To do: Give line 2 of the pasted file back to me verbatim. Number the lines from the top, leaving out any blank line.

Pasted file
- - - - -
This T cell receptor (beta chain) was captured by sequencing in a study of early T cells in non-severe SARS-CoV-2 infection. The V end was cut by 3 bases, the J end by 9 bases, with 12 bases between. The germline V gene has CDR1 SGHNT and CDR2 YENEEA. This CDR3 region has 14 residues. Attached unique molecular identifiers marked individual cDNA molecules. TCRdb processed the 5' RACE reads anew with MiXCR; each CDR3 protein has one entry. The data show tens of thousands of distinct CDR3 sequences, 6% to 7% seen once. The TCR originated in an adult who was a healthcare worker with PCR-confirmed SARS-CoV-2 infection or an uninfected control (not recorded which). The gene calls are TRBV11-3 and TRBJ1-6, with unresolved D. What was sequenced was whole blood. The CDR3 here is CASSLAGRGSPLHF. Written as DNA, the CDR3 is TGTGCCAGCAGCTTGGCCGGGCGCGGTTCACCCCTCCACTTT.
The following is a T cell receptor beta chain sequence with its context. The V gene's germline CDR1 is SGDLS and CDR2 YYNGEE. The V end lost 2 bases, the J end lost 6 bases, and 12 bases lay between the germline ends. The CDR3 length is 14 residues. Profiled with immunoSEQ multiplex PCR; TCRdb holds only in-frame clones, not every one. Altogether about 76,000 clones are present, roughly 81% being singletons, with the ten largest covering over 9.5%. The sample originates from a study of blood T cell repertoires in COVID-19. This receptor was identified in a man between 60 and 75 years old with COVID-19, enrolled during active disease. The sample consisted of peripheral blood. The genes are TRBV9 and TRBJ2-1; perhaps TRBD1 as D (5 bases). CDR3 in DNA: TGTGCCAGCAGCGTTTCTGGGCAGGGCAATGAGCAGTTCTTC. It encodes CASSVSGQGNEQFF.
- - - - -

The following is a T cell receptor beta chain sequence with its context. The V gene's germline CDR1 is SGDLS and CDR2 YYNGEE. The V end lost 2 bases, the J end lost 6 bases, and 12 bases lay between the germline ends. The CDR3 length is 14 residues. Profiled with immunoSEQ multiplex PCR; TCRdb holds only in-frame clones, not every one. Altogether about 76,000 clones are present, roughly 81% being singletons, with the ten largest covering over 9.5%. The sample originates from a study of blood T cell repertoires in COVID-19. This receptor was identified in a man between 60 and 75 years old with COVID-19, enrolled during active disease. The sample consisted of peripheral blood. The genes are TRBV9 and TRBJ2-1; perhaps TRBD1 as D (5 bases). CDR3 in DNA: TGTGCCAGCAGCGTTTCTGGGCAGGGCAATGAGCAGTTCTTC. It encodes CASSVSGQGNEQFF.